Streetwear also tends to advocate gender neutral looks, which can further minimize production. Zalla said, “A lot of streetwear, if not most of it, is manufactured for men—men’s sizes, men’s type of clothing—but women are buying it and wearing it. And so I think that’s sustainable too.”
But for Sucharita Kodali, vice president and principal analyst at Forrester, the sustainable potential of streetwear is not as convincing. “If you just talk through the logic, you have less waste, you have fewer markdowns, you have reselling, you have products getting significant use beyond their life cycle. Theoretically, it sounds great,” she continued, “But I don’t know that the impact of these drops is big enough to make a substantial impact.” Because the percent of total is so small, the effects are hard to scale.
Kodali also notes that sneakers, which are a huge component of streetwear, contain rubber soles, which are made from petroleum—not very biodegradable.
“I think these fashion brands would probably get as much bang for their buck by just contributing to environmental funds, as they would by trying to market themselves as sustainable,” she said.
According to Matthews, the “drop” can never exist in the same way with larger fashion brands: “The big companies want to say they’re agile but they are almost institutionally unwilling to play in such a spontaneous way.”
But whether the larger fashion brands manage to adopt this sustainable angle, the last decade has seen a number of more niche, eco-friendly streetwear brands that have certainly found success marketing themselves as such.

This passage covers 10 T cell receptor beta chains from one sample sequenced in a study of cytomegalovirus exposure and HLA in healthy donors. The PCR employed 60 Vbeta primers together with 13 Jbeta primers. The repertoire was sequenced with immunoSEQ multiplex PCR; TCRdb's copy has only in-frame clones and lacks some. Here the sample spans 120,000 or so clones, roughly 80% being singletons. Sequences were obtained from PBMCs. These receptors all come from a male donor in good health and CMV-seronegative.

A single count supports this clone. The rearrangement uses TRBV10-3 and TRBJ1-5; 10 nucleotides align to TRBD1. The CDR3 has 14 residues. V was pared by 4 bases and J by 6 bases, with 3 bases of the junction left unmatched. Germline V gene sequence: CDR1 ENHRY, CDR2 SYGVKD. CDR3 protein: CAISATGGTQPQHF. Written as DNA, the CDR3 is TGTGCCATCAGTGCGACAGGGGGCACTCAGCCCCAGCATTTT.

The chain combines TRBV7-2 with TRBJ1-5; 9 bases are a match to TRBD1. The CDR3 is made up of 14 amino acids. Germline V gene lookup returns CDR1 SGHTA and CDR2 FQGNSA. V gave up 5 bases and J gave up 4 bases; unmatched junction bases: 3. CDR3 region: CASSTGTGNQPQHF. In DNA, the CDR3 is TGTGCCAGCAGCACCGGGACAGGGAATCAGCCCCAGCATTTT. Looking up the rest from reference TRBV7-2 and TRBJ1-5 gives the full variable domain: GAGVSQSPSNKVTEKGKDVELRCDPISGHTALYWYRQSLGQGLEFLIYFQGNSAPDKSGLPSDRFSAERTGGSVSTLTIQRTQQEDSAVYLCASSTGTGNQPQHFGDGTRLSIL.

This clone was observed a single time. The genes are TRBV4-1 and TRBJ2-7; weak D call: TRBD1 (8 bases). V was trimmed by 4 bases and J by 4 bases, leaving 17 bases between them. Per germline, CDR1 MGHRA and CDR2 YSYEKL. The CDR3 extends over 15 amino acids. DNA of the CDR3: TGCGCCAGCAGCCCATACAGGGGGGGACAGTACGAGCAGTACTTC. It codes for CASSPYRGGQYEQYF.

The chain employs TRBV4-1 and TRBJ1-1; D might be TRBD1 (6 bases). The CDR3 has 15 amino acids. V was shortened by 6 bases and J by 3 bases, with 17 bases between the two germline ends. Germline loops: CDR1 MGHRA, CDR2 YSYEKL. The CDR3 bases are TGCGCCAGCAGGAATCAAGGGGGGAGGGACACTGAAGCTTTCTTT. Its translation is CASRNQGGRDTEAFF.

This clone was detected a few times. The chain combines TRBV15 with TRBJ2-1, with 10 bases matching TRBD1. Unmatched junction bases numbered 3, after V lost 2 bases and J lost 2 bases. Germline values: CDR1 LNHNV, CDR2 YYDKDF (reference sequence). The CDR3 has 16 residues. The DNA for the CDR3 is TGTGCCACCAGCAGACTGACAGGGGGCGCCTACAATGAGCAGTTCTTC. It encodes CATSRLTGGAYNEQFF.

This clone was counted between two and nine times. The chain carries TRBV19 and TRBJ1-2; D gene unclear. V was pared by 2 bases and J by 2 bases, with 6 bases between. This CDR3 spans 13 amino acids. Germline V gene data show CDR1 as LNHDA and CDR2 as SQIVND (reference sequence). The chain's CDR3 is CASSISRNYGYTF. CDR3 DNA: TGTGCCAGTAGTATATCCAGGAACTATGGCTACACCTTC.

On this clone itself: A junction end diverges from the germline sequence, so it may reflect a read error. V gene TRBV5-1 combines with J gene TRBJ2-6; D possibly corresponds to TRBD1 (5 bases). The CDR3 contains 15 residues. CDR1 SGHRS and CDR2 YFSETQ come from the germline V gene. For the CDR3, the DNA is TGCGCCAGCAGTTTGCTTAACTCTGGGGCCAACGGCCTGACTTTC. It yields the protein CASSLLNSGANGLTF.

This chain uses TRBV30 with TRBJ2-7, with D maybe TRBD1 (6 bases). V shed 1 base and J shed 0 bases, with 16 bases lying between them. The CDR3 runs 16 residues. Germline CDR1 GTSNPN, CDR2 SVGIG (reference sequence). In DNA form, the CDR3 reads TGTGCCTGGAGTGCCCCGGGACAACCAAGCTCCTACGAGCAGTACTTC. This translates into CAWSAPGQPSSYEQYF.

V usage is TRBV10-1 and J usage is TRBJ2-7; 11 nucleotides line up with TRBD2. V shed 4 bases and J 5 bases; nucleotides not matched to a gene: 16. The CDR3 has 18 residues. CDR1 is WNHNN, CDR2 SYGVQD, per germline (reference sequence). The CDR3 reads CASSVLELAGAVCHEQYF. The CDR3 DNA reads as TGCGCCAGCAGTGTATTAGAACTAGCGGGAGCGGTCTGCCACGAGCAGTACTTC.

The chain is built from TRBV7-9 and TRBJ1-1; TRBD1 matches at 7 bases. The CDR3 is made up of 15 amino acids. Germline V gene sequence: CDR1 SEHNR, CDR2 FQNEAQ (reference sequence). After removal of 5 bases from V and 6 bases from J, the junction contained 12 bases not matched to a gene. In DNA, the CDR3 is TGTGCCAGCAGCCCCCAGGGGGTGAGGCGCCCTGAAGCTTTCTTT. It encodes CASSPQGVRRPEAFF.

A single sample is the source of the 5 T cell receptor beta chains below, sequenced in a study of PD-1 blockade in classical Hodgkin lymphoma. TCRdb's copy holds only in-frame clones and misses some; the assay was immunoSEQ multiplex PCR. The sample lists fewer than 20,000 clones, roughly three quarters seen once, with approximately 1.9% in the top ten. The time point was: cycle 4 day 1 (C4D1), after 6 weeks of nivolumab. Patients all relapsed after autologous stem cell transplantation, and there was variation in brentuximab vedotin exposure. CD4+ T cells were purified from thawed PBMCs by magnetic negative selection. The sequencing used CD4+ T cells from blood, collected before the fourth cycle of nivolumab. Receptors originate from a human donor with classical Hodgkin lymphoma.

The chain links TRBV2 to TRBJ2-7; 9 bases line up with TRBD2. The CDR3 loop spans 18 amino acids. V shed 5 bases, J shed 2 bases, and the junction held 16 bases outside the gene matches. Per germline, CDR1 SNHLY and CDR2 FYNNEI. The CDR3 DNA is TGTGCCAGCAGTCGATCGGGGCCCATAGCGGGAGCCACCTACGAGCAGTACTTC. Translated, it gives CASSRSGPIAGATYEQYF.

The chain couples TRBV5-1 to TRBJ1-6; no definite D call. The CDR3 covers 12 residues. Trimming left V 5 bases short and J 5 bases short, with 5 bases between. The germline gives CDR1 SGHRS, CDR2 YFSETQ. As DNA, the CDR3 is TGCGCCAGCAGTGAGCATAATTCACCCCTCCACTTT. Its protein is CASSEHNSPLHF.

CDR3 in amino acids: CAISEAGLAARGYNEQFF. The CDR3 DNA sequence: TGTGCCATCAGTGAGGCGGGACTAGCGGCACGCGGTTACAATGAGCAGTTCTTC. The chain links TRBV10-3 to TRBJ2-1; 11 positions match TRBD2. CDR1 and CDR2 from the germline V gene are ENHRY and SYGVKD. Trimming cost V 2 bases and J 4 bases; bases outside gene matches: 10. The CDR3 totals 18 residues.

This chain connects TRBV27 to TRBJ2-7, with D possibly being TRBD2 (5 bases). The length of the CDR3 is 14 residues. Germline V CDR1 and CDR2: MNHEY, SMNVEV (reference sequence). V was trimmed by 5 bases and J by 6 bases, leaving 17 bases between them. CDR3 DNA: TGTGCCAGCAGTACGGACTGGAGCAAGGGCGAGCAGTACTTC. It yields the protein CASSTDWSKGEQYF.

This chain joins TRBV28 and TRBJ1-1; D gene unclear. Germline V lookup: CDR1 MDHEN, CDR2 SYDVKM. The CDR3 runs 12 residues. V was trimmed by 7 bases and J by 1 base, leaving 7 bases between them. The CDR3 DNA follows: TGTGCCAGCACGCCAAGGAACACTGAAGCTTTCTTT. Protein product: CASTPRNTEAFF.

For example, streetwear brand NOAH, which was founded by the former creative director of Supreme, Brendon Babenzien, uses its platform to support and discuss environmental causes. Designer Heron Preston, who has collaborated with Kanye West and Virgil Abloh, incorporates upcycling into his design process. French footwear brand Veja sells sneakers made out of raw materials sourced from organic farming and ecological agriculture. The list goes on.
These smaller brands have managed to take the quality of exclusivity that makes streetwear so special and use it to make participation in such a wide-scale, global movement seem that much more enticing. Now, sustainable clothes don’t have to be made out of hemp. Sustainable clothes are just as, if not more, cool.
“The thing that makes sustainability cool is its intersection with authenticity. Noah tells the stories of the materials and makers they use while Veja takes its ethical commitment right through the supply chain and demonstrates a transparency I suspect a lot of big brands would be scared of,” said Matthews. “Are you going to believe it when the flagship of conspicuous consumption, Louis Vuitton, comes over all sustainable? I doubt it; they already bend the truth about where their bags are made.”
“Millenials and young people tend to be more friendly to the environment and more conscious about sustainability issues. So it’s a message that should resonate, conceptually,” said Kodali. “But they’re not stupid either, and they have to see an impact.”